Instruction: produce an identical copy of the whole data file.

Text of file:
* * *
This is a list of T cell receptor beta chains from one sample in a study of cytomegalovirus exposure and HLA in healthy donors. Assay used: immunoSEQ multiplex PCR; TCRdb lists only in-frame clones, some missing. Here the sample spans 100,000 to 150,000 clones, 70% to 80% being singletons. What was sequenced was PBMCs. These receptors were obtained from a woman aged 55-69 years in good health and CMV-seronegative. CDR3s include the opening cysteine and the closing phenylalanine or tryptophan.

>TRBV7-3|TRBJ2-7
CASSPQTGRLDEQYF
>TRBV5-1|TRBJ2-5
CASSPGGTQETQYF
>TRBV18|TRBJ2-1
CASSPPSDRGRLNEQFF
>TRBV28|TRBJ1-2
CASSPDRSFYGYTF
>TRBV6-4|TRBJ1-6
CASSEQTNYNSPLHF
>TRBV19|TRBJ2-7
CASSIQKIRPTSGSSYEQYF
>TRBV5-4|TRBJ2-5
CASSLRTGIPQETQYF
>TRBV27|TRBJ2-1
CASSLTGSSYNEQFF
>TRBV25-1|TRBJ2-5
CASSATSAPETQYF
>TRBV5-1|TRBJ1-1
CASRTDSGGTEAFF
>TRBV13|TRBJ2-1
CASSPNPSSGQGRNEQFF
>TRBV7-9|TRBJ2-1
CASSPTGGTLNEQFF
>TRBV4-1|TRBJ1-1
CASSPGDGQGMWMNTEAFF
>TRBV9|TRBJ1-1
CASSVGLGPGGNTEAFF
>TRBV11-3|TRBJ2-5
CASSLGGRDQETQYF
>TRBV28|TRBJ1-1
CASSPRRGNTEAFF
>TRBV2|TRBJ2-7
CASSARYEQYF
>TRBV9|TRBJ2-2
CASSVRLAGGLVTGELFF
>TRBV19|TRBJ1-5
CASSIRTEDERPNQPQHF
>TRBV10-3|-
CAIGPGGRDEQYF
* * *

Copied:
This is a list of T cell receptor beta chains from one sample in a study of cytomegalovirus exposure and HLA in healthy donors. Assay used: immunoSEQ multiplex PCR; TCRdb lists only in-frame clones, some missing. Here the sample spans 100,000 to 150,000 clones, 70% to 80% being singletons. What was sequenced was PBMCs. These receptors were obtained from a woman aged 55-69 years in good health and CMV-seronegative. CDR3s include the opening cysteine and the closing phenylalanine or tryptophan.

>TRBV7-3|TRBJ2-7
CASSPQTGRLDEQYF
>TRBV5-1|TRBJ2-5
CASSPGGTQETQYF
>TRBV18|TRBJ2-1
CASSPPSDRGRLNEQFF
>TRBV28|TRBJ1-2
CASSPDRSFYGYTF
>TRBV6-4|TRBJ1-6
CASSEQTNYNSPLHF
>TRBV19|TRBJ2-7
CASSIQKIRPTSGSSYEQYF
>TRBV5-4|TRBJ2-5
CASSLRTGIPQETQYF
>TRBV27|TRBJ2-1
CASSLTGSSYNEQFF
>TRBV25-1|TRBJ2-5
CASSATSAPETQYF
>TRBV5-1|TRBJ1-1
CASRTDSGGTEAFF
>TRBV13|TRBJ2-1
CASSPNPSSGQGRNEQFF
>TRBV7-9|TRBJ2-1
CASSPTGGTLNEQFF
>TRBV4-1|TRBJ1-1
CASSPGDGQGMWMNTEAFF
>TRBV9|TRBJ1-1
CASSVGLGPGGNTEAFF
>TRBV11-3|TRBJ2-5
CASSLGGRDQETQYF
>TRBV28|TRBJ1-1
CASSPRRGNTEAFF
>TRBV2|TRBJ2-7
CASSARYEQYF
>TRBV9|TRBJ2-2
CASSVRLAGGLVTGELFF
>TRBV19|TRBJ1-5
CASSIRTEDERPNQPQHF
>TRBV10-3|-
CAIGPGGRDEQYF